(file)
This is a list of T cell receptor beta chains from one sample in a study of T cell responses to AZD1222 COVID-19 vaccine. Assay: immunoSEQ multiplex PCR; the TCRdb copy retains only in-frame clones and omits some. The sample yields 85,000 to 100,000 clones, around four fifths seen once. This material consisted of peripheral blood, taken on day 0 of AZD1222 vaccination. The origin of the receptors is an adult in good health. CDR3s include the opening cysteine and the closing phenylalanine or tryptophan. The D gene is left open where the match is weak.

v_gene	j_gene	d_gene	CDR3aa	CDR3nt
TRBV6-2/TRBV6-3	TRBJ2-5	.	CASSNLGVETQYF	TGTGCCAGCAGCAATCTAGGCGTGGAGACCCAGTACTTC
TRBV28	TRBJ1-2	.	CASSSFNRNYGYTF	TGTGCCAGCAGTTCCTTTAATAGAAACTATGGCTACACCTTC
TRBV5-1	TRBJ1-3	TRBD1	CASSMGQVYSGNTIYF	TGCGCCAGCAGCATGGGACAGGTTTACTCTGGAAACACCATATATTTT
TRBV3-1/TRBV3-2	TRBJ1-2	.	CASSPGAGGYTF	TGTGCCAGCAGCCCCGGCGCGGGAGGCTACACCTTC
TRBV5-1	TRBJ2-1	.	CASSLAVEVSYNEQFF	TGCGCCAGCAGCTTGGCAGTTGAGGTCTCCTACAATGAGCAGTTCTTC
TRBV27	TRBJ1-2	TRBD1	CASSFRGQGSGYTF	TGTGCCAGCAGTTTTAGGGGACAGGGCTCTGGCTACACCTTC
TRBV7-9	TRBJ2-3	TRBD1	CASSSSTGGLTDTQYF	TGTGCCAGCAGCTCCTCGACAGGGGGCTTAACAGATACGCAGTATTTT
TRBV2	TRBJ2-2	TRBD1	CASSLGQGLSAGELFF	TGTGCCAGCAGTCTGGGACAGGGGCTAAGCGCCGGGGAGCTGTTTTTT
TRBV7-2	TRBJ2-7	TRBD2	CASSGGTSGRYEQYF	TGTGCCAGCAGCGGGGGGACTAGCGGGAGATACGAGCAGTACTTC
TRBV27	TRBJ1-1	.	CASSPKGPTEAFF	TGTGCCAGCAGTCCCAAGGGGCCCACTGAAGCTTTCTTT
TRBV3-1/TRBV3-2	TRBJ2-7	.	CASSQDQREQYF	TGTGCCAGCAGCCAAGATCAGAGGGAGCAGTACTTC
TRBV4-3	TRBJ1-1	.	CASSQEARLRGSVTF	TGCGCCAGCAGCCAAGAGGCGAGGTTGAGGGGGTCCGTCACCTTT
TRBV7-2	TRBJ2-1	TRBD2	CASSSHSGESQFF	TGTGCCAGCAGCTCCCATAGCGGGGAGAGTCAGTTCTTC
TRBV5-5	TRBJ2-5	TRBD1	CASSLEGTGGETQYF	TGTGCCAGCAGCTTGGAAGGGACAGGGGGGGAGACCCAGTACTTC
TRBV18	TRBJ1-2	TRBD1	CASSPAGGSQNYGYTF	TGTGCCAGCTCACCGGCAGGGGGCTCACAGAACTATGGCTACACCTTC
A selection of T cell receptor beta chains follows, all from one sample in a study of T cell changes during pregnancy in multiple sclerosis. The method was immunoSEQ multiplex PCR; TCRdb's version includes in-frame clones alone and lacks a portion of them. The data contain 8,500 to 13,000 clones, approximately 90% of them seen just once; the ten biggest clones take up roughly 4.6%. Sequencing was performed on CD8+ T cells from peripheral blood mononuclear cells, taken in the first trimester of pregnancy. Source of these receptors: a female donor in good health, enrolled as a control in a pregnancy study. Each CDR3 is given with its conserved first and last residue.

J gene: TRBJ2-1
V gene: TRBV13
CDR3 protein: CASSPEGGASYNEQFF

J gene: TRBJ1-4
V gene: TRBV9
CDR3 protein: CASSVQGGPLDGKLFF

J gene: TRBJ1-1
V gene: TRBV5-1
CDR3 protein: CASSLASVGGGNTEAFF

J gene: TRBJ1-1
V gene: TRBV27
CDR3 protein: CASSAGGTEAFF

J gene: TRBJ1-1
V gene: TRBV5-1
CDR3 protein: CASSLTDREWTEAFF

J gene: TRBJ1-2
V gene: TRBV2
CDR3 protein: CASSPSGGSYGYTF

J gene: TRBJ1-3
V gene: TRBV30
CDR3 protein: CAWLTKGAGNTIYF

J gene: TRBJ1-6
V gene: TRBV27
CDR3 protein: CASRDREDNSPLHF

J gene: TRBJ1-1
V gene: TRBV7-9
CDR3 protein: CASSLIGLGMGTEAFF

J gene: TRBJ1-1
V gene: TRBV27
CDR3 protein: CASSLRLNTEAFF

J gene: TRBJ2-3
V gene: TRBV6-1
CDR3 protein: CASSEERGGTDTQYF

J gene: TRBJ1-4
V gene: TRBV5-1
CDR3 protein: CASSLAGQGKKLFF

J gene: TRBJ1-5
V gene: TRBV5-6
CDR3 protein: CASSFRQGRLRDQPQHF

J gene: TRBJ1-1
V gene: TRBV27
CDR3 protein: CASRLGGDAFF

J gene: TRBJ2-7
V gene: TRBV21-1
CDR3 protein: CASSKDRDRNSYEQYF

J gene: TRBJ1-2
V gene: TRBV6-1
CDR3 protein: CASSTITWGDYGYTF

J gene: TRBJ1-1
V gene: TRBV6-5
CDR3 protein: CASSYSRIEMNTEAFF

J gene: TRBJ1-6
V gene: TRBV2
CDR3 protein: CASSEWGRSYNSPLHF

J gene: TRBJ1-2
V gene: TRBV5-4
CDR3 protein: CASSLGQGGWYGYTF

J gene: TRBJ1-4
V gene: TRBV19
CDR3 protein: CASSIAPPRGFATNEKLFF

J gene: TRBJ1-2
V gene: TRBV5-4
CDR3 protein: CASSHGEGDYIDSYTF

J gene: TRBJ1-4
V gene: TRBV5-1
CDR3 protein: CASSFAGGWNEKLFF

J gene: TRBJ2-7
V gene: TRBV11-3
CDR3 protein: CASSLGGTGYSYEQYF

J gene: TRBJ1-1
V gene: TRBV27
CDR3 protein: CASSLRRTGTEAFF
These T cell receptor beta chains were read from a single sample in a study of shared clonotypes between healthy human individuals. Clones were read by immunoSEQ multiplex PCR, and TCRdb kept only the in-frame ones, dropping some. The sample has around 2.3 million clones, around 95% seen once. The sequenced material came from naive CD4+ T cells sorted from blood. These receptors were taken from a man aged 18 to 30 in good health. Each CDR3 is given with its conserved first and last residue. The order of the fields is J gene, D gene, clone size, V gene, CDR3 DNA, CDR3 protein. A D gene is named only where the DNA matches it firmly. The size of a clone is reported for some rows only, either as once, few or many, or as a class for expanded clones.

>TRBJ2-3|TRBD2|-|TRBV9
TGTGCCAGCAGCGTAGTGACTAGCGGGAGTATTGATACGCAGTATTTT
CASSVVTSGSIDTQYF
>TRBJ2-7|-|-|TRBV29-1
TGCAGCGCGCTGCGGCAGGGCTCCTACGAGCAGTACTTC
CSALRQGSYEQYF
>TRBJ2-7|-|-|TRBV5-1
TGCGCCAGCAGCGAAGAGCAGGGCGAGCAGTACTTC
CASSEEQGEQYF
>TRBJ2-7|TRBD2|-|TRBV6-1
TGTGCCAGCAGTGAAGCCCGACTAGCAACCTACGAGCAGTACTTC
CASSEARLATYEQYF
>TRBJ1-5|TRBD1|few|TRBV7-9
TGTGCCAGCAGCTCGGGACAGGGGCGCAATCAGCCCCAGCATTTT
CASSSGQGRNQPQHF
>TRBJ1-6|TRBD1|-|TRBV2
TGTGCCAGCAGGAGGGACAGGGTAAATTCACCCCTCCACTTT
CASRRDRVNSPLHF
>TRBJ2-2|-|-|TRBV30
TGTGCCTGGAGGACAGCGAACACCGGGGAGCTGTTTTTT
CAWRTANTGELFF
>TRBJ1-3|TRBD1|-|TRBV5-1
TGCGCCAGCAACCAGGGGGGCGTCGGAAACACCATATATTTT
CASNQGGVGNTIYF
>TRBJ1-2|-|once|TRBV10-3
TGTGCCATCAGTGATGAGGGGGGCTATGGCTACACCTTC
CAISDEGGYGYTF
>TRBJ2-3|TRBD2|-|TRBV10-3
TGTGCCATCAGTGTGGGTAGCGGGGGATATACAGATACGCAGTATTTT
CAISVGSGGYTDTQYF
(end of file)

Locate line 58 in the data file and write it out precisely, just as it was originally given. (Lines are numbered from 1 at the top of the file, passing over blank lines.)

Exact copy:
J gene: TRBJ1-1